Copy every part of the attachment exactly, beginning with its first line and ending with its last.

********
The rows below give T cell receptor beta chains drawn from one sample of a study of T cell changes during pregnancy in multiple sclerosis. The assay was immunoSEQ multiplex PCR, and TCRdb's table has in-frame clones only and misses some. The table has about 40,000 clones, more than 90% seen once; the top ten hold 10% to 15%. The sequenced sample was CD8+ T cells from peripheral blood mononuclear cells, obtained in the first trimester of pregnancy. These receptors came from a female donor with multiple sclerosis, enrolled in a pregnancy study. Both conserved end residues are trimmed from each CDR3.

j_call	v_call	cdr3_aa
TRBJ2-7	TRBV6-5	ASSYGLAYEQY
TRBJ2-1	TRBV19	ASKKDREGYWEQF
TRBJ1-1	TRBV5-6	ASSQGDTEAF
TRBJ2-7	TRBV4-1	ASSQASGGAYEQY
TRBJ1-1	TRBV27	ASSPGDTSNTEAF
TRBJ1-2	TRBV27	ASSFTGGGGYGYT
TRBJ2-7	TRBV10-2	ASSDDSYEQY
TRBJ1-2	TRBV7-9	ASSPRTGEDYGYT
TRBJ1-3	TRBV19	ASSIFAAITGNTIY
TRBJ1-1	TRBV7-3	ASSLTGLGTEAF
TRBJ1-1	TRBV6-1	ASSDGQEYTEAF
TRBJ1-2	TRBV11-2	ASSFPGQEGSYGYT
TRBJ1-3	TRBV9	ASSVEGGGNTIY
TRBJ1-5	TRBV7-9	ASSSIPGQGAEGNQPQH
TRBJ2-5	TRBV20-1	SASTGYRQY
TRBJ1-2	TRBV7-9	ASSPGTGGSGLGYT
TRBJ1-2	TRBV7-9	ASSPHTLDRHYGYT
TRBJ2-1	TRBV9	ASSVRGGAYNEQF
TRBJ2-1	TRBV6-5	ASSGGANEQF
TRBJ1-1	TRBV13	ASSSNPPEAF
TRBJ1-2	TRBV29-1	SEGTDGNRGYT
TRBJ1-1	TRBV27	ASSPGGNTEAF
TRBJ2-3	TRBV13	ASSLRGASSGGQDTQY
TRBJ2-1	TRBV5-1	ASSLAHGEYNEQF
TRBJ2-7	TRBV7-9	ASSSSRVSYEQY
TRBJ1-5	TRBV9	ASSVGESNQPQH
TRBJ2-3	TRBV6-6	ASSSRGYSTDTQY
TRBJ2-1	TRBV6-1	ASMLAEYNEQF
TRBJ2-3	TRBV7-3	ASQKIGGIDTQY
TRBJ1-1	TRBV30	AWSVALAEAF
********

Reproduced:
The rows below give T cell receptor beta chains drawn from one sample of a study of T cell changes during pregnancy in multiple sclerosis. The assay was immunoSEQ multiplex PCR, and TCRdb's table has in-frame clones only and misses some. The table has about 40,000 clones, more than 90% seen once; the top ten hold 10% to 15%. The sequenced sample was CD8+ T cells from peripheral blood mononuclear cells, obtained in the first trimester of pregnancy. These receptors came from a female donor with multiple sclerosis, enrolled in a pregnancy study. Both conserved end residues are trimmed from each CDR3.

j_call	v_call	cdr3_aa
TRBJ2-7	TRBV6-5	ASSYGLAYEQY
TRBJ2-1	TRBV19	ASKKDREGYWEQF
TRBJ1-1	TRBV5-6	ASSQGDTEAF
TRBJ2-7	TRBV4-1	ASSQASGGAYEQY
TRBJ1-1	TRBV27	ASSPGDTSNTEAF
TRBJ1-2	TRBV27	ASSFTGGGGYGYT
TRBJ2-7	TRBV10-2	ASSDDSYEQY
TRBJ1-2	TRBV7-9	ASSPRTGEDYGYT
TRBJ1-3	TRBV19	ASSIFAAITGNTIY
TRBJ1-1	TRBV7-3	ASSLTGLGTEAF
TRBJ1-1	TRBV6-1	ASSDGQEYTEAF
TRBJ1-2	TRBV11-2	ASSFPGQEGSYGYT
TRBJ1-3	TRBV9	ASSVEGGGNTIY
TRBJ1-5	TRBV7-9	ASSSIPGQGAEGNQPQH
TRBJ2-5	TRBV20-1	SASTGYRQY
TRBJ1-2	TRBV7-9	ASSPGTGGSGLGYT
TRBJ1-2	TRBV7-9	ASSPHTLDRHYGYT
TRBJ2-1	TRBV9	ASSVRGGAYNEQF
TRBJ2-1	TRBV6-5	ASSGGANEQF
TRBJ1-1	TRBV13	ASSSNPPEAF
TRBJ1-2	TRBV29-1	SEGTDGNRGYT
TRBJ1-1	TRBV27	ASSPGGNTEAF
TRBJ2-3	TRBV13	ASSLRGASSGGQDTQY
TRBJ2-1	TRBV5-1	ASSLAHGEYNEQF
TRBJ2-7	TRBV7-9	ASSSSRVSYEQY
TRBJ1-5	TRBV9	ASSVGESNQPQH
TRBJ2-3	TRBV6-6	ASSSRGYSTDTQY
TRBJ2-1	TRBV6-1	ASMLAEYNEQF
TRBJ2-3	TRBV7-3	ASQKIGGIDTQY
TRBJ1-1	TRBV30	AWSVALAEAF